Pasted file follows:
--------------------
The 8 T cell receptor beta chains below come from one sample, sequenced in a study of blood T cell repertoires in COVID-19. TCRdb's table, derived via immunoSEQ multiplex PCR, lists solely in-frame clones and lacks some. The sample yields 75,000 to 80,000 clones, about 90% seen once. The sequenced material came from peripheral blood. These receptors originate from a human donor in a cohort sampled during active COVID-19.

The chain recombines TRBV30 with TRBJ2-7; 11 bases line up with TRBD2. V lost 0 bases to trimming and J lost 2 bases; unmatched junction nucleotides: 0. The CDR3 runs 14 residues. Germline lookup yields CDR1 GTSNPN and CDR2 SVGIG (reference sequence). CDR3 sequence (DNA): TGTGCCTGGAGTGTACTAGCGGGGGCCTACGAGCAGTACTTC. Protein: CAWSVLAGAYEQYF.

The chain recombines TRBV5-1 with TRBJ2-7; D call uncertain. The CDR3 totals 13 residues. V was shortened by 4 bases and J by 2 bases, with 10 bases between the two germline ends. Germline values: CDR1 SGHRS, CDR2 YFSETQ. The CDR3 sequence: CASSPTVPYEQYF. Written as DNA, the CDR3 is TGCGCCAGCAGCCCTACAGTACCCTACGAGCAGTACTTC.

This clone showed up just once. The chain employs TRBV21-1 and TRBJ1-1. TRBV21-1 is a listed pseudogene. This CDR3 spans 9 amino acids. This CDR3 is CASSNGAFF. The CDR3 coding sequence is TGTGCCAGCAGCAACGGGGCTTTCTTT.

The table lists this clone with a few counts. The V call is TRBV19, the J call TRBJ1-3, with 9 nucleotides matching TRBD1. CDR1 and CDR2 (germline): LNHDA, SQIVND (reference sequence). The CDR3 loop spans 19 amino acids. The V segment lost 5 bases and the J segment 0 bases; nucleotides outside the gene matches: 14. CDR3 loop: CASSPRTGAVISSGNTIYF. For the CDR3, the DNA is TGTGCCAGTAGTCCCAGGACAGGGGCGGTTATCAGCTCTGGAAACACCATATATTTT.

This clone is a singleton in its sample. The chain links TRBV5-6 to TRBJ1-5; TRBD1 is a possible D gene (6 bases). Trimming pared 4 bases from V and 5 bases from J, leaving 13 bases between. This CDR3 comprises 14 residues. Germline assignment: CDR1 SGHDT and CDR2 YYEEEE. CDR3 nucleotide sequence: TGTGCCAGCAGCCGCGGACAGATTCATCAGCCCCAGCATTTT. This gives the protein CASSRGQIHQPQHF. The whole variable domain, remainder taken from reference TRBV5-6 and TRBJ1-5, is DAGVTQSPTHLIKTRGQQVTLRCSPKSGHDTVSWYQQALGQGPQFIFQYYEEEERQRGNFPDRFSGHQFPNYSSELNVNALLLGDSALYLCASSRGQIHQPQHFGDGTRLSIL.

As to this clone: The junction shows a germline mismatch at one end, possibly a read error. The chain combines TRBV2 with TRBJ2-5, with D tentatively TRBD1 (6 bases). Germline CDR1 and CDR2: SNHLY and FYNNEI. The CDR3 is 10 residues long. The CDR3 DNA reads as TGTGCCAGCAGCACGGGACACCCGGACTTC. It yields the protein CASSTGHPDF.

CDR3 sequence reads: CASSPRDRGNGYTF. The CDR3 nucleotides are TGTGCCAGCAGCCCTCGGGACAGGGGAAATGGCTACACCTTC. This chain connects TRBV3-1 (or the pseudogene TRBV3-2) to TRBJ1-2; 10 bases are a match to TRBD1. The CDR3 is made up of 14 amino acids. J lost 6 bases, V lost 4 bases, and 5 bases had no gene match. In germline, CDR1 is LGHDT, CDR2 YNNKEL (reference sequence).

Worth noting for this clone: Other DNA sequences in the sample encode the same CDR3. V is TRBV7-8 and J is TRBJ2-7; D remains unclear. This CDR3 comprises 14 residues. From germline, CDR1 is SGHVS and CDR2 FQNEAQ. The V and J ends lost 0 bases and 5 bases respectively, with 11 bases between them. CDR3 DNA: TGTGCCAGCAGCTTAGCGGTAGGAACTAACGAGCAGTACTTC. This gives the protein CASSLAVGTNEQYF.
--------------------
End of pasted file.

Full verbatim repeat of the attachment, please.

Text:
The 8 T cell receptor beta chains below come from one sample, sequenced in a study of blood T cell repertoires in COVID-19. TCRdb's table, derived via immunoSEQ multiplex PCR, lists solely in-frame clones and lacks some. The sample yields 75,000 to 80,000 clones, about 90% seen once. The sequenced material came from peripheral blood. These receptors originate from a human donor in a cohort sampled during active COVID-19.

The chain recombines TRBV30 with TRBJ2-7; 11 bases line up with TRBD2. V lost 0 bases to trimming and J lost 2 bases; unmatched junction nucleotides: 0. The CDR3 runs 14 residues. Germline lookup yields CDR1 GTSNPN and CDR2 SVGIG (reference sequence). CDR3 sequence (DNA): TGTGCCTGGAGTGTACTAGCGGGGGCCTACGAGCAGTACTTC. Protein: CAWSVLAGAYEQYF.

The chain recombines TRBV5-1 with TRBJ2-7; D call uncertain. The CDR3 totals 13 residues. V was shortened by 4 bases and J by 2 bases, with 10 bases between the two germline ends. Germline values: CDR1 SGHRS, CDR2 YFSETQ. The CDR3 sequence: CASSPTVPYEQYF. Written as DNA, the CDR3 is TGCGCCAGCAGCCCTACAGTACCCTACGAGCAGTACTTC.

This clone showed up just once. The chain employs TRBV21-1 and TRBJ1-1. TRBV21-1 is a listed pseudogene. This CDR3 spans 9 amino acids. This CDR3 is CASSNGAFF. The CDR3 coding sequence is TGTGCCAGCAGCAACGGGGCTTTCTTT.

The table lists this clone with a few counts. The V call is TRBV19, the J call TRBJ1-3, with 9 nucleotides matching TRBD1. CDR1 and CDR2 (germline): LNHDA, SQIVND (reference sequence). The CDR3 loop spans 19 amino acids. The V segment lost 5 bases and the J segment 0 bases; nucleotides outside the gene matches: 14. CDR3 loop: CASSPRTGAVISSGNTIYF. For the CDR3, the DNA is TGTGCCAGTAGTCCCAGGACAGGGGCGGTTATCAGCTCTGGAAACACCATATATTTT.

This clone is a singleton in its sample. The chain links TRBV5-6 to TRBJ1-5; TRBD1 is a possible D gene (6 bases). Trimming pared 4 bases from V and 5 bases from J, leaving 13 bases between. This CDR3 comprises 14 residues. Germline assignment: CDR1 SGHDT and CDR2 YYEEEE. CDR3 nucleotide sequence: TGTGCCAGCAGCCGCGGACAGATTCATCAGCCCCAGCATTTT. This gives the protein CASSRGQIHQPQHF. The whole variable domain, remainder taken from reference TRBV5-6 and TRBJ1-5, is DAGVTQSPTHLIKTRGQQVTLRCSPKSGHDTVSWYQQALGQGPQFIFQYYEEEERQRGNFPDRFSGHQFPNYSSELNVNALLLGDSALYLCASSRGQIHQPQHFGDGTRLSIL.

As to this clone: The junction shows a germline mismatch at one end, possibly a read error. The chain combines TRBV2 with TRBJ2-5, with D tentatively TRBD1 (6 bases). Germline CDR1 and CDR2: SNHLY and FYNNEI. The CDR3 is 10 residues long. The CDR3 DNA reads as TGTGCCAGCAGCACGGGACACCCGGACTTC. It yields the protein CASSTGHPDF.

CDR3 sequence reads: CASSPRDRGNGYTF. The CDR3 nucleotides are TGTGCCAGCAGCCCTCGGGACAGGGGAAATGGCTACACCTTC. This chain connects TRBV3-1 (or the pseudogene TRBV3-2) to TRBJ1-2; 10 bases are a match to TRBD1. The CDR3 is made up of 14 amino acids. J lost 6 bases, V lost 4 bases, and 5 bases had no gene match. In germline, CDR1 is LGHDT, CDR2 YNNKEL (reference sequence).

Worth noting for this clone: Other DNA sequences in the sample encode the same CDR3. V is TRBV7-8 and J is TRBJ2-7; D remains unclear. This CDR3 comprises 14 residues. From germline, CDR1 is SGHVS and CDR2 FQNEAQ. The V and J ends lost 0 bases and 5 bases respectively, with 11 bases between them. CDR3 DNA: TGTGCCAGCAGCTTAGCGGTAGGAACTAACGAGCAGTACTTC. This gives the protein CASSLAVGTNEQYF.